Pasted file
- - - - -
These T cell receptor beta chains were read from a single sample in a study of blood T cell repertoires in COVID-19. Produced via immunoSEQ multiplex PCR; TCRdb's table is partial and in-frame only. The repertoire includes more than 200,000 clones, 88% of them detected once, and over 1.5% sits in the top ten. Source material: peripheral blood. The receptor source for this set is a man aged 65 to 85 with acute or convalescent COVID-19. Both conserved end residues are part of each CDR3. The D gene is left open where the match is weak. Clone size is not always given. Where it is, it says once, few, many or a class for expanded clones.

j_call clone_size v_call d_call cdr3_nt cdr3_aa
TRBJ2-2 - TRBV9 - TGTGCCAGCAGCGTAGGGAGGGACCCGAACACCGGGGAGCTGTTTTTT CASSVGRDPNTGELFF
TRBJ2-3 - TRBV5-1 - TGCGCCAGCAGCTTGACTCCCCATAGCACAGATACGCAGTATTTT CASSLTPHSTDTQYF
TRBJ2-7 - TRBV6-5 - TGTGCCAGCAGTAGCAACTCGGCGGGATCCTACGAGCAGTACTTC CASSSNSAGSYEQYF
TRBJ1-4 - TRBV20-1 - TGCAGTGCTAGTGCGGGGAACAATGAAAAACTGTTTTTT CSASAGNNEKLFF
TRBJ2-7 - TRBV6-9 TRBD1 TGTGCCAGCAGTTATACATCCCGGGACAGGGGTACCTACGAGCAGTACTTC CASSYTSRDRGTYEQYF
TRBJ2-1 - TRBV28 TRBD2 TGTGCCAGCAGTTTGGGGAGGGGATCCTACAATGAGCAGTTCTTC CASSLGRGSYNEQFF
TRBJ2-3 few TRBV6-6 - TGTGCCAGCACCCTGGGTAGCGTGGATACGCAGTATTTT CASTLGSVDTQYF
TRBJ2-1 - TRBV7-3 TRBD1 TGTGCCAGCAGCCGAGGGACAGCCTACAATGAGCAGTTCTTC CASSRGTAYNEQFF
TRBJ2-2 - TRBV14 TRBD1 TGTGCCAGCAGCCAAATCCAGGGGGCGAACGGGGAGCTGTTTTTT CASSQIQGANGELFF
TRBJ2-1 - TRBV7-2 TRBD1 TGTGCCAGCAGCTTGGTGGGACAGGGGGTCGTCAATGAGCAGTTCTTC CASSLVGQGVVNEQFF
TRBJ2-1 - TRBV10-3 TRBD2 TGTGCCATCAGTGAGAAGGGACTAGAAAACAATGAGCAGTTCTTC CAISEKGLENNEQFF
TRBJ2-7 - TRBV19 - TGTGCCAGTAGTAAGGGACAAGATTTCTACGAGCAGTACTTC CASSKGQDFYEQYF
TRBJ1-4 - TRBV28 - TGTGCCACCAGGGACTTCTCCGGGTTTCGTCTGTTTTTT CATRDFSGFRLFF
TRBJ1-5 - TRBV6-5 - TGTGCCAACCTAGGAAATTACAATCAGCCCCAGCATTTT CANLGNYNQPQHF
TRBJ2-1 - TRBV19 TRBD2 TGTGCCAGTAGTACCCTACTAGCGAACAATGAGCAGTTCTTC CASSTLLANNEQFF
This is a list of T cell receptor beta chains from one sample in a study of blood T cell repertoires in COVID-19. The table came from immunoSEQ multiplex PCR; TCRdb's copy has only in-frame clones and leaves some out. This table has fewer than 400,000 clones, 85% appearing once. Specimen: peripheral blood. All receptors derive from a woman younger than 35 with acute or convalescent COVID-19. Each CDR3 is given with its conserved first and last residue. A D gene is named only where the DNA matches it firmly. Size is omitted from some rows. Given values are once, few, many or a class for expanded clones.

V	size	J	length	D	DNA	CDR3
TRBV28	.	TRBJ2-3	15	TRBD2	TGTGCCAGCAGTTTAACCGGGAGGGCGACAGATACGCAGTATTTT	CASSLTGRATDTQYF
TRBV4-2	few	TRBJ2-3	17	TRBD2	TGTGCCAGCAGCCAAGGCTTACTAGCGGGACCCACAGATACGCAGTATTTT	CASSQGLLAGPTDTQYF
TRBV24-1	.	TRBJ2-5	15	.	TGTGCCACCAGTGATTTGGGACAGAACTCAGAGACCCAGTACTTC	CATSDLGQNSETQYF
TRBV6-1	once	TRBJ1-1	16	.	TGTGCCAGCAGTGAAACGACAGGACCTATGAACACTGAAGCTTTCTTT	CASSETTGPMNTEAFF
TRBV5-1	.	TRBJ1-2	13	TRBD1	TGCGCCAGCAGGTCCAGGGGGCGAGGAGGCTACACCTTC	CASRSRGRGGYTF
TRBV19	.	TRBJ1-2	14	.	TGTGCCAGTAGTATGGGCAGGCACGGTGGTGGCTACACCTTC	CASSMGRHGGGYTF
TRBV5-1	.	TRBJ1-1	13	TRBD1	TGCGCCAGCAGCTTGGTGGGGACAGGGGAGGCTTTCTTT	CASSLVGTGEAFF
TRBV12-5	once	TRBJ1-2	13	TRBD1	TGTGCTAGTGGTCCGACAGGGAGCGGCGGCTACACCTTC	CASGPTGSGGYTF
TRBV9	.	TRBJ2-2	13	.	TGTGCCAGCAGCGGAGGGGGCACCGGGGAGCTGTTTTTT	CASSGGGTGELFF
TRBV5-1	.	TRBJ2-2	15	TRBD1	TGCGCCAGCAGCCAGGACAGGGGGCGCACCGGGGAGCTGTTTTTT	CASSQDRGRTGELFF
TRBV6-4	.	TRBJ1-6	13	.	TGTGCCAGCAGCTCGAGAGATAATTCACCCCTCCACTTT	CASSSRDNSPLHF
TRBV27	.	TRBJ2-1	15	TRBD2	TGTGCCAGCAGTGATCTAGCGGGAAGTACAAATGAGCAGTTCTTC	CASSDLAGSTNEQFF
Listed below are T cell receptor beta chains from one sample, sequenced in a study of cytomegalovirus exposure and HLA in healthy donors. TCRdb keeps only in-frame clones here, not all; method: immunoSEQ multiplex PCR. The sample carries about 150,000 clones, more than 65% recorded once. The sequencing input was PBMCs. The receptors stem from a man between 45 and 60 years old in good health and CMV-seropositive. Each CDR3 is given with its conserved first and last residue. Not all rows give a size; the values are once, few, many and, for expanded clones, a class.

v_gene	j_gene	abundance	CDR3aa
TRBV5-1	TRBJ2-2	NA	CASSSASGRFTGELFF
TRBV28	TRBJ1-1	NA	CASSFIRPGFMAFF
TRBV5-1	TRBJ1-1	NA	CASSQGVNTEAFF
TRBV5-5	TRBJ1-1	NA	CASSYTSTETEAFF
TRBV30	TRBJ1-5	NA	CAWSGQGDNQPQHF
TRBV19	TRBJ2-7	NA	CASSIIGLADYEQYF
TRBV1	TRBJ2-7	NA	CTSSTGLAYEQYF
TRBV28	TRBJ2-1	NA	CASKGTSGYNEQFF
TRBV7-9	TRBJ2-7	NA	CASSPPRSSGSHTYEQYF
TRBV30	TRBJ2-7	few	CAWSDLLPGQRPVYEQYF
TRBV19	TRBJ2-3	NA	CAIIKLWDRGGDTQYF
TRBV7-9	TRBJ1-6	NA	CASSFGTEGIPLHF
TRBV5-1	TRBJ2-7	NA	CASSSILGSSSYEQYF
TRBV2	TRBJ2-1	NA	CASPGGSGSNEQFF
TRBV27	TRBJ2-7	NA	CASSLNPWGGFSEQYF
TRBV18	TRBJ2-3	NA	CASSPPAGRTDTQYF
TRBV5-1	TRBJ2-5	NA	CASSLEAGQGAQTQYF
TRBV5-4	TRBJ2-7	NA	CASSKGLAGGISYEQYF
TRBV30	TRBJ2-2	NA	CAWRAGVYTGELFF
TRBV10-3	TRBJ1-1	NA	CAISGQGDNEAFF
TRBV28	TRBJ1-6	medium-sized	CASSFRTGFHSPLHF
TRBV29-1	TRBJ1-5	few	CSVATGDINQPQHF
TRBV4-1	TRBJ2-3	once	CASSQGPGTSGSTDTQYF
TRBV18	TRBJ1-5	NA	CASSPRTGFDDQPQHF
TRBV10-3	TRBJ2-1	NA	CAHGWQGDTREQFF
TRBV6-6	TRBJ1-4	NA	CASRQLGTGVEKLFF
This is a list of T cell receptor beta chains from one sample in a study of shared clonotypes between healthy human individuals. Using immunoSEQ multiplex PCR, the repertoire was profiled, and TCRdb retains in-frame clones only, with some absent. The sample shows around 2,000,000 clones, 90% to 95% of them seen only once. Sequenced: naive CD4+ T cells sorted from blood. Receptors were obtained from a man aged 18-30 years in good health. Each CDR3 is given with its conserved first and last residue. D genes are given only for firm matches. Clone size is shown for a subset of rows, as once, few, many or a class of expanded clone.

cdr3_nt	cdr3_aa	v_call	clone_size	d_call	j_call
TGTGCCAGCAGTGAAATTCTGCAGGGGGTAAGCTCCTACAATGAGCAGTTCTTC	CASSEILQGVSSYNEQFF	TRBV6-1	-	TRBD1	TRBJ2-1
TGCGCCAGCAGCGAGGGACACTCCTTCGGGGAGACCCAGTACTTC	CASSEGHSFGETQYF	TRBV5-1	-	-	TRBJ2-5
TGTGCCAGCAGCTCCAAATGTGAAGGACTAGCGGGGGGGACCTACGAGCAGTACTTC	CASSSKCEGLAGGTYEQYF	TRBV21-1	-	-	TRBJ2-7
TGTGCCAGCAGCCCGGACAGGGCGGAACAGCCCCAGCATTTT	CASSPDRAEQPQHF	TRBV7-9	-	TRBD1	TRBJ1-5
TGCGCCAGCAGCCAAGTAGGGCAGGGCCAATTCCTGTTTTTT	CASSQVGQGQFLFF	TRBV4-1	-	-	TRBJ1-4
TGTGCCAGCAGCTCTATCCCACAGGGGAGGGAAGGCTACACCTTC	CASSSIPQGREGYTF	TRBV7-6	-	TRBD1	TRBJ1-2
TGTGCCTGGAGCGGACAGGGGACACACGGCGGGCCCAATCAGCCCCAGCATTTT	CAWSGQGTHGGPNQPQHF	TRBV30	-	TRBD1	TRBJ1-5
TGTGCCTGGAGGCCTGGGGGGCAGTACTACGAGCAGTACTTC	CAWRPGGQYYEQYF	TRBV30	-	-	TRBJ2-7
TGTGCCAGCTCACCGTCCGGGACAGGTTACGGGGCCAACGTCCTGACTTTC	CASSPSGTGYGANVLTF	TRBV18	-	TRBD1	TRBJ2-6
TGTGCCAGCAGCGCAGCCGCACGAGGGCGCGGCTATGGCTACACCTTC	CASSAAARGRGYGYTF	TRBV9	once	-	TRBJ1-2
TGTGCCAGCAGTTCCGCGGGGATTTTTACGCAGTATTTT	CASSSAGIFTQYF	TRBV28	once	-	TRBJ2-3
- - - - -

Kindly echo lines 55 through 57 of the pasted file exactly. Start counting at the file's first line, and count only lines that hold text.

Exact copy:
TRBV29-1	TRBJ1-5	few	CSVATGDINQPQHF
TRBV4-1	TRBJ2-3	once	CASSQGPGTSGSTDTQYF
TRBV18	TRBJ1-5	NA	CASSPRTGFDDQPQHF